We parked up next to the house and grabbed our yellow raincoats from the back seat. We had both joked that we would look like a pair bunch of soaking bananas standing out over the fields when we bought them in the department store. “These will do the trick, it’s supposed to be the worst thunderstorm in the last hundred years” I said as I opened the door of the car stepping into the rain “You do realise you’ve said that four times to me already” Cailum replied sarcastically, “I know I’m just looking forward to it, that’s all”
As we stepped out on the balcony the house shook as thunder erupted in the distance. “Whoa do you feel that?” cried Cailum. “Sure did” I said, filled with that childish excitement I had felt all those years ago. The thunder was like nothing I had ever felt before; we could hear the rafters of the balcony shake and furniture inside the house move each time it bellowed in the air around us and the lighting, my God the lighting! Giant strikes of it like that of an angry God shot up around the night sky crackling across the dark ominous clouds looming over the horizon. “This is awesome Dad!” Shouted Cailum over the noise of the rain now crashing down on the balcony dulling the sounds of our voices.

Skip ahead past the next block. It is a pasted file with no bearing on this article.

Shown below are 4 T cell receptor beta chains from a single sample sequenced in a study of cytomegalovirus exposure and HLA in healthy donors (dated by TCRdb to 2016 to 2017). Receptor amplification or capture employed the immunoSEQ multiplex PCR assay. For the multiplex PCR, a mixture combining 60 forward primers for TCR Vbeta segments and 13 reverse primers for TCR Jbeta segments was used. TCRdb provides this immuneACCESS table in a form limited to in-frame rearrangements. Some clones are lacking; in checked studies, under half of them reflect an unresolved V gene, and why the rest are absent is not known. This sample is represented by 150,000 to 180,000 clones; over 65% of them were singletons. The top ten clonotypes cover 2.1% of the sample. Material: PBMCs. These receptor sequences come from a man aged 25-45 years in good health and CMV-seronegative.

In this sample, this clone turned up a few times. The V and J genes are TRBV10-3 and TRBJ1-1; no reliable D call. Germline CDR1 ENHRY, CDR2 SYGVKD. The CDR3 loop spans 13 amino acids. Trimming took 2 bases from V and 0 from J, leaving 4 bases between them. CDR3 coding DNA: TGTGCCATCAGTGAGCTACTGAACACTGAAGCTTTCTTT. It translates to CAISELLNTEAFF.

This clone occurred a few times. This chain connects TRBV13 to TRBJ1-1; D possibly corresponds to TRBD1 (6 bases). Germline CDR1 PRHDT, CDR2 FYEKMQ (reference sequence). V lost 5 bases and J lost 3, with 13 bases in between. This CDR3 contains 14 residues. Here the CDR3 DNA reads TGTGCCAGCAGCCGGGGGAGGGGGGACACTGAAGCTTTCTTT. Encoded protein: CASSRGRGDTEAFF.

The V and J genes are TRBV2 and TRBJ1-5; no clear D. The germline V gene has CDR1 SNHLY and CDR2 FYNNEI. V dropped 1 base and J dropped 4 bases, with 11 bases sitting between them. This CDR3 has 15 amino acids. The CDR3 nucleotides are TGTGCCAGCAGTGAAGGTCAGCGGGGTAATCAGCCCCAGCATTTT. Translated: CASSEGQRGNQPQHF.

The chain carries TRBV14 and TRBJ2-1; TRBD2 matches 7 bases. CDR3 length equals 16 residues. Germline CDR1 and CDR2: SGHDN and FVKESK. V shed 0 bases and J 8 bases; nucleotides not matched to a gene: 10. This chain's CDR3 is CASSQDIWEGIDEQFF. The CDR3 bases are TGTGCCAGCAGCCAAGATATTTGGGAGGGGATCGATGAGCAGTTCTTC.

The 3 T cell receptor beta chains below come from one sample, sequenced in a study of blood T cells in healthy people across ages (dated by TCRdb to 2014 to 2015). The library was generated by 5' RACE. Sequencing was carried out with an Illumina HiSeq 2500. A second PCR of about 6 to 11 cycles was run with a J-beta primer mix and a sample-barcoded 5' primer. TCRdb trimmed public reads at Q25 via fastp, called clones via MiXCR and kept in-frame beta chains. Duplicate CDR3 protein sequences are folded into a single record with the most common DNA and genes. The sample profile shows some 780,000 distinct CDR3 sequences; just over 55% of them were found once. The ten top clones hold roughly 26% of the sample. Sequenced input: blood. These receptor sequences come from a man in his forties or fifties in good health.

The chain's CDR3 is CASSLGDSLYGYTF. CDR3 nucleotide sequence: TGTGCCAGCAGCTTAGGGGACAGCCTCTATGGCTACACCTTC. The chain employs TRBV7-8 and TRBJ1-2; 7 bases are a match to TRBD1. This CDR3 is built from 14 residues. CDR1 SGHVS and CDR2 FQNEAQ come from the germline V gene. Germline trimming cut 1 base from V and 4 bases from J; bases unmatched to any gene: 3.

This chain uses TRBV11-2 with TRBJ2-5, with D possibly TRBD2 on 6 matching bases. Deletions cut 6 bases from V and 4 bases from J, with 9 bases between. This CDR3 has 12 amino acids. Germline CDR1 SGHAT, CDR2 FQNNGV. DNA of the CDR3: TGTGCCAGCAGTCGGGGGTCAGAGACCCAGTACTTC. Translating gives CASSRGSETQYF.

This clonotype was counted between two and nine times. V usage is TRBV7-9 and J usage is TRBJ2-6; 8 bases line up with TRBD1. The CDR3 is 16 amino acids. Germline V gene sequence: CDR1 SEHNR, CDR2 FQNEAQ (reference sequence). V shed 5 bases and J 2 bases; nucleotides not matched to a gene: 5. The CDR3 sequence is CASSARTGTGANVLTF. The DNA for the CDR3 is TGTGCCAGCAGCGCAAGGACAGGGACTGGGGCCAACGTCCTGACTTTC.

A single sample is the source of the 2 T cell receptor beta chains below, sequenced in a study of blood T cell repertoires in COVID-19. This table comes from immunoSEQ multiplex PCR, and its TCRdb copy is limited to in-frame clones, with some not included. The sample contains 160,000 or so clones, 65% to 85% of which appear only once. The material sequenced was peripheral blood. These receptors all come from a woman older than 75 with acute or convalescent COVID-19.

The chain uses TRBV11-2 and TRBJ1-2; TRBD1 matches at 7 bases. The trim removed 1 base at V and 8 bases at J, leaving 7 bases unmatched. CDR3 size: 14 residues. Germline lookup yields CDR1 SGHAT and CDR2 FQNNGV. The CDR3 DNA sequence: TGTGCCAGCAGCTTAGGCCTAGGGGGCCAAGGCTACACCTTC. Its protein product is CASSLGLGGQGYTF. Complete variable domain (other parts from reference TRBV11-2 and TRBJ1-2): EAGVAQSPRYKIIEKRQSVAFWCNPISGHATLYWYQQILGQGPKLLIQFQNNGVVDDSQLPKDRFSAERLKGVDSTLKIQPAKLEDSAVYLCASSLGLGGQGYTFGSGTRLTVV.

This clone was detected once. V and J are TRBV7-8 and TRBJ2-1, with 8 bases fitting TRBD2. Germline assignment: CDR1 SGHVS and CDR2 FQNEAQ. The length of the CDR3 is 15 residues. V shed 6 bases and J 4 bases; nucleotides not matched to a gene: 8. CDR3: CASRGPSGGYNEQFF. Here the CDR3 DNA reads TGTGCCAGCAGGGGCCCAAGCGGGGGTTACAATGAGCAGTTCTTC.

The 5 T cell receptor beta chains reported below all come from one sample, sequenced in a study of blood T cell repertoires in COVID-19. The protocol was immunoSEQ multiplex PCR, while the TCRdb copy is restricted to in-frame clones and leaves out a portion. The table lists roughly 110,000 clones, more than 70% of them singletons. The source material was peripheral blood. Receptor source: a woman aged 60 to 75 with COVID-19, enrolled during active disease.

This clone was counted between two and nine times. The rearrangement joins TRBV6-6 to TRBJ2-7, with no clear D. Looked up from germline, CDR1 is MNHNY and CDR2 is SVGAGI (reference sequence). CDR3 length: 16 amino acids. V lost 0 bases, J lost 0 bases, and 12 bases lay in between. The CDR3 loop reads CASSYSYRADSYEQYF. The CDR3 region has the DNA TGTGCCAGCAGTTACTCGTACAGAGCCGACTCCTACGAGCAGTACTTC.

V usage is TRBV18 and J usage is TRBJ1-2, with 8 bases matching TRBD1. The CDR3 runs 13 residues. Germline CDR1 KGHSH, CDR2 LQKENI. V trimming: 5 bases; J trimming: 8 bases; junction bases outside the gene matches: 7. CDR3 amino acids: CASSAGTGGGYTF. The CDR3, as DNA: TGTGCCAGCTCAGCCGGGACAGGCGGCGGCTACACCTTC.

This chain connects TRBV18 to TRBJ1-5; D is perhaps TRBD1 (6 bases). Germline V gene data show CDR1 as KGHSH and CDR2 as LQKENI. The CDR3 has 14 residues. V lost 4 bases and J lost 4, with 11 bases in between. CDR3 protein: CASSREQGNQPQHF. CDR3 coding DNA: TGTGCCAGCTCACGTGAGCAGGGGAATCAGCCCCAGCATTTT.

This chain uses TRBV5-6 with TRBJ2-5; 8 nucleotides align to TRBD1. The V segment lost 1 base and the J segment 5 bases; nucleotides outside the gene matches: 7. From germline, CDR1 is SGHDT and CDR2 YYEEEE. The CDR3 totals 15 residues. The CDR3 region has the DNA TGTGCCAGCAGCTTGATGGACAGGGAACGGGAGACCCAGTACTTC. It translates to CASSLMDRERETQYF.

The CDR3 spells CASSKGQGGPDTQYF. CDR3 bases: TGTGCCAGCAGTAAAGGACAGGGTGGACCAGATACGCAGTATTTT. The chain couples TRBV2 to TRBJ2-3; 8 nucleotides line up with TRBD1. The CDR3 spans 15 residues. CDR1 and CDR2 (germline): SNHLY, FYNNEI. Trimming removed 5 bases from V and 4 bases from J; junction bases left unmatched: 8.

Something strange happened when the next flash of lighting came. In the short couple of seconds it took for the lighting to appear and disappear it looked as if a huge shape erupted from the clouds, something dark and winged twisting in the air. “Did you see that?” I said without thinking, not paying attention to the fact I might scare my young son. “Yeah, what was that?” he replied a slight tinge of fear in his voice. “Probably just the wind cutting through the clouds, don’t worry” I said trying to calm him down. As the thunder started a terrifying sound now appeared nestled within it, like the noise of huge metal pillars bending under the weight, a cacophony of shredded steal. Again another flash of lighting and this time the shape appeared even clearer and closer. It was winged an unrelenting ebony in colour and the size of a jumbo jet perhaps larger. I conjured up the childhood image of a dragon in my mind but this appeared to be almost fluid its head seemed to be writhing with what I can only describe as tentacles or some form of appendages. Just before the lighting vanished it twisted its long skinny body around towards us churning the massive thunderclouds and a cold chill ran up my spine accompanied by a sickly weight in the pit of my stomach, something I have never felt since that day something other worldly and wrong.